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  Retail Sales Increased 0.6% in July
Posted Under: Data Watch • Retail Sales
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Implications: Robust retail sales in July as well as upward revisions for May and June make a September rate hike even more likely. Retail sales rose 0.6% in July and, including revisions to prior months, were up 1.0%. Remember how some analysts were concerned because retail sales declined in June? Well, that decline has been revised away. Meanwhile, the upward spike in May was revised to be even stronger. Although sales are up only 2.4% from a year ago, they've been accelerating lately, with sales up at a 7.3% annual rate in the past three months. About half of the increase in July was due to autos, which tend to be volatile from month to month. However, even excluding autos, sales were up 0.4% in July and a robust 1.0% including revisions to prior months. Gas station sales rose 0.4% even though prices at the pump were down for the month. This implies demand is picking up even more than in the typical July. In the twelve months through May (the latest data available) Americans drove the most miles on record. Now it looks like we hit new record highs this summer. Plugging today's report into our models suggests "real" (inflation-adjusted) consumer spending, on goods and services combined, will be up at about a 3.0% annual rate in Q3 while real GDP grows at about a 2% pace. (Inventories should be a large drag on real GDP growth in Q3.) Also, today's data, along with recent numbers on construction and inventories, signal real GDP growth for Q2 will be revised up to a 3.3% annual rate versus the government's initial estimate of 2.3%. Plow on Plow Horse, plow on! In other news this morning, new claims for unemployment insurance increased 5,000 last week to 274,000, the 23rd straight week below 300,000. Continuing claims rose 15,000 to 2.27 million. This report is consistent with a payroll gain of 200,000 in August. Meanwhile, still no sign of inflation in the trade sector. Import prices declined 0.9% in July and are down 10.4% from a year ago. The drop is mostly from petroleum, but not all of it; import prices are down 2.8% from a year ago even excluding petroleum. Export prices declined 0.2% in July and are down 6.1% from a year ago.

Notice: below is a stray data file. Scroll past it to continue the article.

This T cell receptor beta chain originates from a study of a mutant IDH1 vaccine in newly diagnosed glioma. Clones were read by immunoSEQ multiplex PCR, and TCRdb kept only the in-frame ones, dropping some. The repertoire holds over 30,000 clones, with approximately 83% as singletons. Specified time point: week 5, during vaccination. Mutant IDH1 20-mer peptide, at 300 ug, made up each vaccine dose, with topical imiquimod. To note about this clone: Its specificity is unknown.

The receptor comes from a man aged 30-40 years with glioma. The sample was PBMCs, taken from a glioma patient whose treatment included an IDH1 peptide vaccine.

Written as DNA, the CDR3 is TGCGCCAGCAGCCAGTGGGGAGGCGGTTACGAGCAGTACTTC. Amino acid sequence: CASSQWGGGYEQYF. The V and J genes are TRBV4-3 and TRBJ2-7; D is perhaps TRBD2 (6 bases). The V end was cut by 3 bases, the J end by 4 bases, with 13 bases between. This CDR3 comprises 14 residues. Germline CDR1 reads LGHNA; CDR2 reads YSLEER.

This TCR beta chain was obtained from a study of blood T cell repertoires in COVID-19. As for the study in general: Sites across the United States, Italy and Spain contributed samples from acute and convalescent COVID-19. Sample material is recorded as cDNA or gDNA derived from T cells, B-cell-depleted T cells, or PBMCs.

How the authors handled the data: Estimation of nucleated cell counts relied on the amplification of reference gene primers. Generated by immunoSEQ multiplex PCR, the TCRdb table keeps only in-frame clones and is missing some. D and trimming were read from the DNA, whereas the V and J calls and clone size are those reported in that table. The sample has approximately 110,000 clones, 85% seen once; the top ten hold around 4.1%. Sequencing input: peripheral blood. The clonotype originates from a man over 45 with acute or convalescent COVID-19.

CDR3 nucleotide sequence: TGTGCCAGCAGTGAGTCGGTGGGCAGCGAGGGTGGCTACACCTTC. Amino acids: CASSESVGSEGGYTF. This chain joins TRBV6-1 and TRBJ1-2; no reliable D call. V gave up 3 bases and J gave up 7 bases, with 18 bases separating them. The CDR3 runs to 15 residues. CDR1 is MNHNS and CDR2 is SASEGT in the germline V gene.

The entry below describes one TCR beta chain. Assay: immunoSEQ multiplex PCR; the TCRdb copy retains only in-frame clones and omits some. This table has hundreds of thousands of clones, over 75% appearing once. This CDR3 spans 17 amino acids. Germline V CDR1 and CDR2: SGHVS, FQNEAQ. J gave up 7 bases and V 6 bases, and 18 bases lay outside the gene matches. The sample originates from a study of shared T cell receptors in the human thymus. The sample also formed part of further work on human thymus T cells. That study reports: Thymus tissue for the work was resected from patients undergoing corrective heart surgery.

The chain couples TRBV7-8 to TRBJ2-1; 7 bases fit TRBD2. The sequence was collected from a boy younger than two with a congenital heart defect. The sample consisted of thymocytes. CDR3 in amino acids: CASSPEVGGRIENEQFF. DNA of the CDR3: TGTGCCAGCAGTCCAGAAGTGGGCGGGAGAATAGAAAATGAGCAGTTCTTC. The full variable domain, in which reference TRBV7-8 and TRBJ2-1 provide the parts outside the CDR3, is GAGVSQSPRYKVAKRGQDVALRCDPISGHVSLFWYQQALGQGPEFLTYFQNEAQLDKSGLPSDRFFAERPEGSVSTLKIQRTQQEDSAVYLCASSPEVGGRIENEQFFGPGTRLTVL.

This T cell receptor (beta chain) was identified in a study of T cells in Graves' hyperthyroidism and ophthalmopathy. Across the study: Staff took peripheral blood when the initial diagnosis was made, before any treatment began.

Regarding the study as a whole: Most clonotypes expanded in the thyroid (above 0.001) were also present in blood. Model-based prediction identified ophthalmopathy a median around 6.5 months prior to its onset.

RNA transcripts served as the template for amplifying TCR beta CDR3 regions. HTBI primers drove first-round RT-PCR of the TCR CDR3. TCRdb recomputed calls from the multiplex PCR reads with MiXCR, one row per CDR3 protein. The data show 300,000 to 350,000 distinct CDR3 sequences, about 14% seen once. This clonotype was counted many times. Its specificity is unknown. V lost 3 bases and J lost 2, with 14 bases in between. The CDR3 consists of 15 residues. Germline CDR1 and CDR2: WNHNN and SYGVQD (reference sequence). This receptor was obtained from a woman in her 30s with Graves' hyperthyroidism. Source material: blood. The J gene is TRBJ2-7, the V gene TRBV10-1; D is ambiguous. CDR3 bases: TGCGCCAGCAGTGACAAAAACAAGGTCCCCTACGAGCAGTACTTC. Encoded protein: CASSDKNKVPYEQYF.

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Posted on Thursday, August 13, 2015 @ 10:07 AM • Post Link Print this post Printer Friendly

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